Krystyna's Holocaust story is re-told

The traumatic tale of how a young woman survived the Nazi invasion of Poland, including being taken to a concentration camp has been told in new book.

Wednesday, 25th January 2017, 6:00 am
Updated Monday, 30th January 2017, 4:03 pm
Krystyna and husband Alfonso

Krystyna Porsz – who now lives in Peterborough – was just 18 years old and living in Warsaw when Germany invaded Poland.

Born Dorca Szafir, to survive the horrendous events that followed Krystyna changed her identify, pretending to be a Polish Catholic instead of Jewish, and choosing a new name that she kept even after the war ended.

The memoir Being Krystyna tells the story in her own words of how she miraculously survived the Nazi invasion, including being arrested and imprisoned as well as later taken to a concentration camp.

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Sadly, most of her family didn’t make it and the book also tells how others perished.

In 1947 she married Alfons Porsz and they came to England, settling in Peterborough where they raised their family.

Her son, Chris Porsz, is a well-known city photographer whose weekly Peterborough Telegraph column – Paramedic Paparrazzo – has been a popular feature of the paper for many years.

Krystyna worked at the Embassy Theatre for 30 years and now, aged 95, is a resident at Lavender House Care Home.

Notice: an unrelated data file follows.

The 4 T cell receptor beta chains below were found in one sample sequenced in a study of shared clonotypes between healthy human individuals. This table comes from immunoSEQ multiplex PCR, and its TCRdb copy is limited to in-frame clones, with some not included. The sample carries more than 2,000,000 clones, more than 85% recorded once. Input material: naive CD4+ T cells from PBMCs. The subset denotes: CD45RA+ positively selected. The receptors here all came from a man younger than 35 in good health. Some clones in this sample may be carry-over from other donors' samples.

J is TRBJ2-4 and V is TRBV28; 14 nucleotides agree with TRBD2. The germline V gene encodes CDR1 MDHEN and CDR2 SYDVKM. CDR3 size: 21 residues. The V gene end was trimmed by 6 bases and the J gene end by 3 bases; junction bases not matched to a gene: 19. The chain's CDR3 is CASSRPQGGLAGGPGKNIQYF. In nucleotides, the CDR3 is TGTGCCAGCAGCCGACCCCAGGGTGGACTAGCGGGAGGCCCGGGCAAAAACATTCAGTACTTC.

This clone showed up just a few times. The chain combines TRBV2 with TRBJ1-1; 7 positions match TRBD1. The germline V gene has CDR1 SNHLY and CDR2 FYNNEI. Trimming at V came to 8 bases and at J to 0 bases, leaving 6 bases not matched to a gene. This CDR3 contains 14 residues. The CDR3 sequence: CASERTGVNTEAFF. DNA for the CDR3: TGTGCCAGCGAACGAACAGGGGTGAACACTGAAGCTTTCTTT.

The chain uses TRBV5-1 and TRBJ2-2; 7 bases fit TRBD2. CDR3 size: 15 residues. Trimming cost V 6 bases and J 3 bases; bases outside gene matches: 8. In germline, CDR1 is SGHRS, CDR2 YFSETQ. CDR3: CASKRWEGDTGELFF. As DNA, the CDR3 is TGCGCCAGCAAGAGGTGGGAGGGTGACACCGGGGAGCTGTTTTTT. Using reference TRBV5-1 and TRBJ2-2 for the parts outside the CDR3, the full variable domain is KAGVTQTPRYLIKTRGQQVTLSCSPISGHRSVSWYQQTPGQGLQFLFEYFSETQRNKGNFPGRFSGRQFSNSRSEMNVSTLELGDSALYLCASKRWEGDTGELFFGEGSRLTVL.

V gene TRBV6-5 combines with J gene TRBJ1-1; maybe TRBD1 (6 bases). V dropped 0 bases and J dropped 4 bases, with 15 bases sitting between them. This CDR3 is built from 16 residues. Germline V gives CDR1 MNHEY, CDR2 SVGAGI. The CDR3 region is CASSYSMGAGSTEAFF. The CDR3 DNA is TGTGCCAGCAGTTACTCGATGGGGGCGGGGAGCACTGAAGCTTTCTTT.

Today (January 26) is Holocaust Memorial Day, and author Carol Browne, who lives in Cambridgeshire said it was important for Krystyna’s story to be remembered.

She said: “It was a big responsibility to write Krystyna’s story, and, as I usually write fiction, I wasn’t sure I could do it.

“But I felt that it is a story that needs to be told. As the years go by there are fewer and fewer Holocaust survivors left, so recording their stories and making sure future generations know the reality of what happens when hatred and prejudice take over, is so very important. Getting to know Krystyna and the enormity of what she went through really does bring it home what horrendous experiences happened to ordinary people.

“We must never forget what this brave lady and so many others went through and we should make sure it never happens again.”

The narrator in the memoir is based on a real life person, Agnieszka Coutinho who moved to Peterborough from Poland in 2005.

Agnieszka who now works for the NHS said: “The story was written in a very creative and extraordinary way, the contrast between a modern Polish woman and an older one who survived World War II is intriguing. I came here on a gap year, but after just a few months in England my life changed enormously.

“I feel that this country gives me so many opportunities to develop myself, to choose a job I’d like to do rather than do something I don’t... The courses, workshops, events, and the opportunities to learn about ourselves and the world are endless here.”

Being Krystyna is published by Dilliebooks as an ebook for Kindle costing £1.89. For details, visit